• We’ve explored diverse aspects of the industry, including third-party marketplaces, social media platforms, hosting platforms, promotional channels, product catalogs & categories and technical intricacies.

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Principles for Managing Data & Product Quality

A couple of weeks ago, I posted a two part series detailing how we do data QA at Semantics3. In the days that followed, I’ve had people get in touch to discuss the best ways to establish or improve data/product quality initiatives at their own organizations. For some, the impetus was a desire to stem customer churn, and for others just to make customers happier.

Here were some of the common discussion points from these conversations:

  • Should we hire a dedicated QA analyst to solve our data quality issues?
  • What sort of profile should such a hire have?
  • How do you decide what your data QA budget should be?
  • How do you draw a line between automation and manual effort?
  • We don’t want to build on heuristics because they don’t scale – any alternatives?

The inherent theme in all of these questions was that everyone looking for a framework to think about quality analysis. So, while my previous posts addressed specific ways in which we do data QA at Semantics3, in this article, I’d like to speak to the philosophy behind them.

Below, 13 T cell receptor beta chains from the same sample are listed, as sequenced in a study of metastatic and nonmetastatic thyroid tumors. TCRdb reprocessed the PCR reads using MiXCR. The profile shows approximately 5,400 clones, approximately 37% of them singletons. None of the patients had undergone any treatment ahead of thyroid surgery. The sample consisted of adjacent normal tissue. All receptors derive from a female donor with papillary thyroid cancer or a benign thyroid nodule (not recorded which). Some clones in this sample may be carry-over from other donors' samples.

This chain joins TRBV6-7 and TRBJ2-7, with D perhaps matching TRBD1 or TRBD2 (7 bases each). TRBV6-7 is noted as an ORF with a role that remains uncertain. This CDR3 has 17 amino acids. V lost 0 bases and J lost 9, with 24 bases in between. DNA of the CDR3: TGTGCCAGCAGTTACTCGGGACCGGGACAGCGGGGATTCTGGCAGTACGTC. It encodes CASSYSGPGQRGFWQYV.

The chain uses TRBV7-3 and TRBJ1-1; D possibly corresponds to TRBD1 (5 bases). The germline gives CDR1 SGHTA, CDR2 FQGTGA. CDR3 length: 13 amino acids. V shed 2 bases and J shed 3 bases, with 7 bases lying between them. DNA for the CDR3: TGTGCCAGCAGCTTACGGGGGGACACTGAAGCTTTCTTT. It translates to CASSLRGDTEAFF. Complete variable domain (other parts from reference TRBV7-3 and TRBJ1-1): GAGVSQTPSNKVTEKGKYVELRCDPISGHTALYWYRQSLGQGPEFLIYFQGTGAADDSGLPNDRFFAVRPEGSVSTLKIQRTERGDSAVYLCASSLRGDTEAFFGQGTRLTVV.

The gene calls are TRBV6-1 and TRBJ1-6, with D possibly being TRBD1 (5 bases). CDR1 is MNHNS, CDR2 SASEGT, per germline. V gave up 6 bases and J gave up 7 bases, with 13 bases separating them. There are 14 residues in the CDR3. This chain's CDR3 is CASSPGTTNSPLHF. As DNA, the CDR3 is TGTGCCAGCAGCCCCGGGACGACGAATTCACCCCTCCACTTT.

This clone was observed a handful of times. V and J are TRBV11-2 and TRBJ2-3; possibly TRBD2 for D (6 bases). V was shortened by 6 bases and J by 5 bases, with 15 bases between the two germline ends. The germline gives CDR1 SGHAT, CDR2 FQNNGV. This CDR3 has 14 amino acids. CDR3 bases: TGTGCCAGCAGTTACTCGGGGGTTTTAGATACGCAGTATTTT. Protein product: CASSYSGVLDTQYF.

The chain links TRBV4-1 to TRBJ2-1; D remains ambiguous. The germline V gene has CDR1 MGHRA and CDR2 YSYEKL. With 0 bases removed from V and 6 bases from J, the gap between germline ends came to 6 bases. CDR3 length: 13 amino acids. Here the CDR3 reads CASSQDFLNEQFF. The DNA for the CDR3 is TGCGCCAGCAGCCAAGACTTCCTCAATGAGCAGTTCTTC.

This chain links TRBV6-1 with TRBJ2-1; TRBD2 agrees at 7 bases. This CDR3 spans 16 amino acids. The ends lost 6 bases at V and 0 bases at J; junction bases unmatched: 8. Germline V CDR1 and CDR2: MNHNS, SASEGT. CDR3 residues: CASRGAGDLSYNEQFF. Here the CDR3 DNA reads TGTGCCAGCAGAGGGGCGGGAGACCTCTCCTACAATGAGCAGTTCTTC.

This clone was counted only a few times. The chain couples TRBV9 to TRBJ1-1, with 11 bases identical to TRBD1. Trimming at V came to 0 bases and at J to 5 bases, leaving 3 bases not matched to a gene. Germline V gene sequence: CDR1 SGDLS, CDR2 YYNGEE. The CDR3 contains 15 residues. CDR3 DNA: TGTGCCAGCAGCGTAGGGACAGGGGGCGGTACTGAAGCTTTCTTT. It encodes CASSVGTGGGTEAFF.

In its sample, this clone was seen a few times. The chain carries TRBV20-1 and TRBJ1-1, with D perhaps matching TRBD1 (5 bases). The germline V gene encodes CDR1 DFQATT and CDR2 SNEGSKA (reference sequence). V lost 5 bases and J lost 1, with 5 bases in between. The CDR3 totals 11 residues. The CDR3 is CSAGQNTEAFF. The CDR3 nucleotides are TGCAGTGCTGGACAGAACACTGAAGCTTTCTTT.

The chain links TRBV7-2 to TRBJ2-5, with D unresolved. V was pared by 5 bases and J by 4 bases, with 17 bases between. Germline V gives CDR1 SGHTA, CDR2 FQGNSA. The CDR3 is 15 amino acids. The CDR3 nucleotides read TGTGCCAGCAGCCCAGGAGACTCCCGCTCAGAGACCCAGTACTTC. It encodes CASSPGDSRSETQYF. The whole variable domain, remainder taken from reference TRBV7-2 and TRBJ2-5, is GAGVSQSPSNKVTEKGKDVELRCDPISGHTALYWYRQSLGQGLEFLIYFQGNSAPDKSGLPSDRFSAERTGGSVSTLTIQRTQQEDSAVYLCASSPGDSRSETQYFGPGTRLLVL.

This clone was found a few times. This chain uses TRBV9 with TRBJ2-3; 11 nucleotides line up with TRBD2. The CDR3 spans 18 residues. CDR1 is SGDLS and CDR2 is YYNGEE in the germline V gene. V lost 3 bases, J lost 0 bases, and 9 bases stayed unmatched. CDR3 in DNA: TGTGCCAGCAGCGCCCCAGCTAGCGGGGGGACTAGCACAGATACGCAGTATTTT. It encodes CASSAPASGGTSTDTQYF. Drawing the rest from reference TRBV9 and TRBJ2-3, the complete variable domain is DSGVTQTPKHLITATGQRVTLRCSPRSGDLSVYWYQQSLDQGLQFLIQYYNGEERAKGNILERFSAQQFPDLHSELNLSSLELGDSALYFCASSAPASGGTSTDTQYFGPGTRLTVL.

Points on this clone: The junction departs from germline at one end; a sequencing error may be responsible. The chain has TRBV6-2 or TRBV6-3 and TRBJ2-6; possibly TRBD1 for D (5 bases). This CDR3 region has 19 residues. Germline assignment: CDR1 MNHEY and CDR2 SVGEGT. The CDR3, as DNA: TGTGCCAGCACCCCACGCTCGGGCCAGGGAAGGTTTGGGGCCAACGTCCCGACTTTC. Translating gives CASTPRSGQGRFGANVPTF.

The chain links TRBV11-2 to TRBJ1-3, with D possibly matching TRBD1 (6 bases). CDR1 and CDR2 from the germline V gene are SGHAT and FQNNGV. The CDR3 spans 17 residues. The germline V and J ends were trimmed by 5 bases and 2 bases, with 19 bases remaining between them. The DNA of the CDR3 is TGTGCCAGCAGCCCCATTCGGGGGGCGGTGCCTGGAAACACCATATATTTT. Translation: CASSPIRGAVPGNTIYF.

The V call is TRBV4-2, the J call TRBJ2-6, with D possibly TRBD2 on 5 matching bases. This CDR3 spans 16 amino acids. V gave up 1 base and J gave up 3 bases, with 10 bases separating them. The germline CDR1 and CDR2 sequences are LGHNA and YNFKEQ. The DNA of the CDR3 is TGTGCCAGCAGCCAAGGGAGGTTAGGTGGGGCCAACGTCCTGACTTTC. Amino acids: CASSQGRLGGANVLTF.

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Mapping the Universe of E-commerce Brands

Of the thousands of attributes that we handle while curating product catalogs, the hardest and perhaps most important attribute is brand. Consumers often begin their searches with brand names of the products they’re looking for … which is why our customers (marketplaces, retailers, brands and logistics companies) are keen on having high coverage of standardized values for this field.

Unfortunately, many of the data sources from which we build our catalogs often fail to provide brand as an explicit field … or unwittingly carry an incorrect value in the brand field. In these cases, the challenge falls to us to build datasets that are robust to such issues. Specifically, this entails:

  • extracting brand provided as unstructured text in other fields provided in the listing such as name or description,
  • inferring brand where altogether absent,
  • standardizing the brand string to a unique representation consistent across the catalog.

Over the last 7 years, we’ve tried to tackle this problem in many different ways – hacks, statistical methods, NLP, heuristics, algorithms, annotation and more. In this article, I’d like to chronicle some of the approaches that’ve worked for us.